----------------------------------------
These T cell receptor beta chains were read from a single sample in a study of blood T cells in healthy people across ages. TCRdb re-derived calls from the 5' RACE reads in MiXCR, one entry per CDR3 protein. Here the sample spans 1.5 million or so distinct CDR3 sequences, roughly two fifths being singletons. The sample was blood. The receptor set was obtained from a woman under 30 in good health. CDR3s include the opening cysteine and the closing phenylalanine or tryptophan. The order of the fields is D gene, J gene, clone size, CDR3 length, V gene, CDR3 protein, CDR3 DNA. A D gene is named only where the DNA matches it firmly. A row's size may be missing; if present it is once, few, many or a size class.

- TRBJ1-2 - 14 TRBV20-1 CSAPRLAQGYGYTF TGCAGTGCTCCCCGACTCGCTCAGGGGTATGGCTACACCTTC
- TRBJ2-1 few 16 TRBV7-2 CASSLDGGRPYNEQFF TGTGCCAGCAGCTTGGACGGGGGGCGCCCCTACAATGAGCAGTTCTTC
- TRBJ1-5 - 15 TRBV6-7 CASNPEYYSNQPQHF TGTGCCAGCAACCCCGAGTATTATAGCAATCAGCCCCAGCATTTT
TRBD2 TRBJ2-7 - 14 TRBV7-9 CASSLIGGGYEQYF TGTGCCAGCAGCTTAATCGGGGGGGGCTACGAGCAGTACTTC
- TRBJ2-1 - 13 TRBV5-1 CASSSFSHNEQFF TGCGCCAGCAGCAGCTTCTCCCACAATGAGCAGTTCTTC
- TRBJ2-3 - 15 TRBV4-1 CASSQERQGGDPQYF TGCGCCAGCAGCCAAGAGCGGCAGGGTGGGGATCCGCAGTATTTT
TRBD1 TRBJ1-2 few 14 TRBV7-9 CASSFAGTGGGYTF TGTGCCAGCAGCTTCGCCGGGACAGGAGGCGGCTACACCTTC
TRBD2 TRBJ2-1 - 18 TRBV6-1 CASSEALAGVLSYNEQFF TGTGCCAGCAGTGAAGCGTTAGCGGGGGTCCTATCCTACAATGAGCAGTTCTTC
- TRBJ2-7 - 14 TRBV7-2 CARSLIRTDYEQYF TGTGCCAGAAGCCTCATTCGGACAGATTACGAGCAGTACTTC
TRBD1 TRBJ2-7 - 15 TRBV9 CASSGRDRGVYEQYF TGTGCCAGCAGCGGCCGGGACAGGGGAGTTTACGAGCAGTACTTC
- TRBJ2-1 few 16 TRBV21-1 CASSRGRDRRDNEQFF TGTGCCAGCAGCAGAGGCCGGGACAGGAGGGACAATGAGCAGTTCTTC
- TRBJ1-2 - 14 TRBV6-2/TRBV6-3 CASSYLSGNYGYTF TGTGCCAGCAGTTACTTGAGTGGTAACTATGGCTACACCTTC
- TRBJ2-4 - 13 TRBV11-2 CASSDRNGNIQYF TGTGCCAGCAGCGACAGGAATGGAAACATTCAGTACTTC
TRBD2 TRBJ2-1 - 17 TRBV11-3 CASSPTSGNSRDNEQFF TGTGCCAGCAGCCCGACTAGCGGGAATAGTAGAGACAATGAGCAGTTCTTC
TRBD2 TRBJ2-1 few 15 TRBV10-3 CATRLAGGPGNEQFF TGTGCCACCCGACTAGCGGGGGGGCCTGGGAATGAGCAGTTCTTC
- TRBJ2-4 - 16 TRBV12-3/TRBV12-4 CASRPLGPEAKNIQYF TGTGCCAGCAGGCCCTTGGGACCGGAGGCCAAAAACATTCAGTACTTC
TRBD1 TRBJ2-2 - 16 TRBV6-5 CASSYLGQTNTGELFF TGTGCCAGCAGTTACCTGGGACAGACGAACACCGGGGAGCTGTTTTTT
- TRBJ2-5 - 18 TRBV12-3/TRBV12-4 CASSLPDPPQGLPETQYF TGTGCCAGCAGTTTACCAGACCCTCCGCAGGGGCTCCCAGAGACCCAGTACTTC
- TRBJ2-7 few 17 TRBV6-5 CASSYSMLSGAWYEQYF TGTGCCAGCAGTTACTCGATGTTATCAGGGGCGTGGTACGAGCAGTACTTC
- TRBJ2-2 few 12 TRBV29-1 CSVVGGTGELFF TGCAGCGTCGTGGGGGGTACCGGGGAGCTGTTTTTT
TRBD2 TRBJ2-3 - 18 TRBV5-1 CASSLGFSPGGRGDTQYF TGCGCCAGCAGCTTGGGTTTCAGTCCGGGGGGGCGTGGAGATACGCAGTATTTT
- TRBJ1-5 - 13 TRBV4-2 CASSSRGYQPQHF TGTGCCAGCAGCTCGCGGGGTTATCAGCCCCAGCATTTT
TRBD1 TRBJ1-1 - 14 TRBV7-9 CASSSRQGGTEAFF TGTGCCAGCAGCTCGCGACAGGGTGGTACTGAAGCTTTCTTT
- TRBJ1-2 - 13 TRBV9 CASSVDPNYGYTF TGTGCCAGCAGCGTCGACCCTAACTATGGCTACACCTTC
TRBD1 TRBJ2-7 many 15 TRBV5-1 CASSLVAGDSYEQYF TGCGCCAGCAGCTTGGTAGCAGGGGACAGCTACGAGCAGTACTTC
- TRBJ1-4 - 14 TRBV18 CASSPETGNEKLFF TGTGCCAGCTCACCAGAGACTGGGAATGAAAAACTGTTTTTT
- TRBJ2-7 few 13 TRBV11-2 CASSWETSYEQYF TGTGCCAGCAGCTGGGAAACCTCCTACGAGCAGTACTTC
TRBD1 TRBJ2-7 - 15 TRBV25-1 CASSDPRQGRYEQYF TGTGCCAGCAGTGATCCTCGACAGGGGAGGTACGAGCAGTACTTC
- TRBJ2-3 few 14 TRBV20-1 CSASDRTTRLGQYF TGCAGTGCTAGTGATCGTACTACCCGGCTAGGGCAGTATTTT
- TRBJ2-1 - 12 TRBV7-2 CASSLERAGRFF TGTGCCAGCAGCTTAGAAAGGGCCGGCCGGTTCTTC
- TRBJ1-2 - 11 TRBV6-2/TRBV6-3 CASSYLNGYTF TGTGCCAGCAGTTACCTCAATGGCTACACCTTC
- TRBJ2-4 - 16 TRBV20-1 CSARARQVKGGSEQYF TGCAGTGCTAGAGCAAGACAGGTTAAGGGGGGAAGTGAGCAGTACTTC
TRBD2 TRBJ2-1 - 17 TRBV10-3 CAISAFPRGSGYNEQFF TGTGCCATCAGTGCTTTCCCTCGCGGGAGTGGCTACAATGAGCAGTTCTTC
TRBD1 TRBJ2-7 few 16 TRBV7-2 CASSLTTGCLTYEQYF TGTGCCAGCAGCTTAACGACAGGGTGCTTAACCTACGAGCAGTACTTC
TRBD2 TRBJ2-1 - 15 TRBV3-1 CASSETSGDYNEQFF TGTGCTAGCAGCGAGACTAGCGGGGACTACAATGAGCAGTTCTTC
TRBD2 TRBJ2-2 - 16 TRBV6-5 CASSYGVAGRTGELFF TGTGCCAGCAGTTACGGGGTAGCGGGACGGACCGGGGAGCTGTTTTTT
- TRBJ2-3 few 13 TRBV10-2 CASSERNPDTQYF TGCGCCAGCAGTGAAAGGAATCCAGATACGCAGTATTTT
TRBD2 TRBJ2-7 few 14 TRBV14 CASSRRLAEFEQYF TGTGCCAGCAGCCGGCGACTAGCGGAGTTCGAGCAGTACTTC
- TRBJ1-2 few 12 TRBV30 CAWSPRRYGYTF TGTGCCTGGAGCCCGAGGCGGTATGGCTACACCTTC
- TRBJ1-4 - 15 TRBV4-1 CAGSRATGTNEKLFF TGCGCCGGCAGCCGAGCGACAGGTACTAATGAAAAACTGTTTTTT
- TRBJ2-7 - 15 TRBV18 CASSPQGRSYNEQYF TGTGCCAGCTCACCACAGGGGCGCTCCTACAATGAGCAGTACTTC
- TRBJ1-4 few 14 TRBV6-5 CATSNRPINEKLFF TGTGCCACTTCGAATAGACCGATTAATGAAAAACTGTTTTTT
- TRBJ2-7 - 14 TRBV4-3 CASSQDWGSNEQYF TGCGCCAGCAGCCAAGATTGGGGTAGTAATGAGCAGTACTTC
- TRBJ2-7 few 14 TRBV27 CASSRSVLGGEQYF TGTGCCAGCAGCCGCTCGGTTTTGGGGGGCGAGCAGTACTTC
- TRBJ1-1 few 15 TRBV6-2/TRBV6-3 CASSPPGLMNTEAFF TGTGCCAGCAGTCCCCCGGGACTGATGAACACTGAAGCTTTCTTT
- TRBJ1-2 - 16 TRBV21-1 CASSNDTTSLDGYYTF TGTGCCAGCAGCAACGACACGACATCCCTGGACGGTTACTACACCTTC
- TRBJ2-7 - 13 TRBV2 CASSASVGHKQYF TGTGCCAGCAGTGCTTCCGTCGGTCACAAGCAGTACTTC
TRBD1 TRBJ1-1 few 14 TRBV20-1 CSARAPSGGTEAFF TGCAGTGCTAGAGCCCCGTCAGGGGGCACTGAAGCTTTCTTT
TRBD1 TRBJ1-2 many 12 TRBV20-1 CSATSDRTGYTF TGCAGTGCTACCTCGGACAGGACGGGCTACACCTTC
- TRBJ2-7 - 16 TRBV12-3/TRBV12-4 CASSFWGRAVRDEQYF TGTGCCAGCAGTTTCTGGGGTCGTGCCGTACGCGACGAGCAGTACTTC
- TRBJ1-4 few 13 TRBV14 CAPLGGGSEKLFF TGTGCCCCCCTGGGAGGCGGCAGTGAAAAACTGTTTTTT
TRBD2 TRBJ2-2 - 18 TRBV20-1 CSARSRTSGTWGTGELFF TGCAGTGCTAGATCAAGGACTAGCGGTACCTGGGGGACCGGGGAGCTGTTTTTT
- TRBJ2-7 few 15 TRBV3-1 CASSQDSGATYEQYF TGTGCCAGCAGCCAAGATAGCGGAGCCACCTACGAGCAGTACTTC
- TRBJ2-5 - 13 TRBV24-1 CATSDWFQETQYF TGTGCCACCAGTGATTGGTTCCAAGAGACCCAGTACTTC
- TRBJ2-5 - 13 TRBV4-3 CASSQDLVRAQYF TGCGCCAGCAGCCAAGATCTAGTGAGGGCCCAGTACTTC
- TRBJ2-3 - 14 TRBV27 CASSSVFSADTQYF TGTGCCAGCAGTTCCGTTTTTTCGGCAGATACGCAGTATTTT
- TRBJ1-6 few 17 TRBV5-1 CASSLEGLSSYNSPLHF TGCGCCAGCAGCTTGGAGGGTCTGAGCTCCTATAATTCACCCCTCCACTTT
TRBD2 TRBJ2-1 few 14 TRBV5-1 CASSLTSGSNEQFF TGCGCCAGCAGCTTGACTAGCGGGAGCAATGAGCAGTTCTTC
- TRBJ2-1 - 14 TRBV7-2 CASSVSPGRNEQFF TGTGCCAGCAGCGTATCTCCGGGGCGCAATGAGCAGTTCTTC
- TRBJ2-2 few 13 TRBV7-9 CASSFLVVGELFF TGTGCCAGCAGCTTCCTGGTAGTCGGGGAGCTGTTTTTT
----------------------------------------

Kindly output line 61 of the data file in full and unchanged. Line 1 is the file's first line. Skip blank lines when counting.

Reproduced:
- TRBJ2-2 few 13 TRBV7-9 CASSFLVVGELFF TGTGCCAGCAGCTTCCTGGTAGTCGGGGAGCTGTTTTTT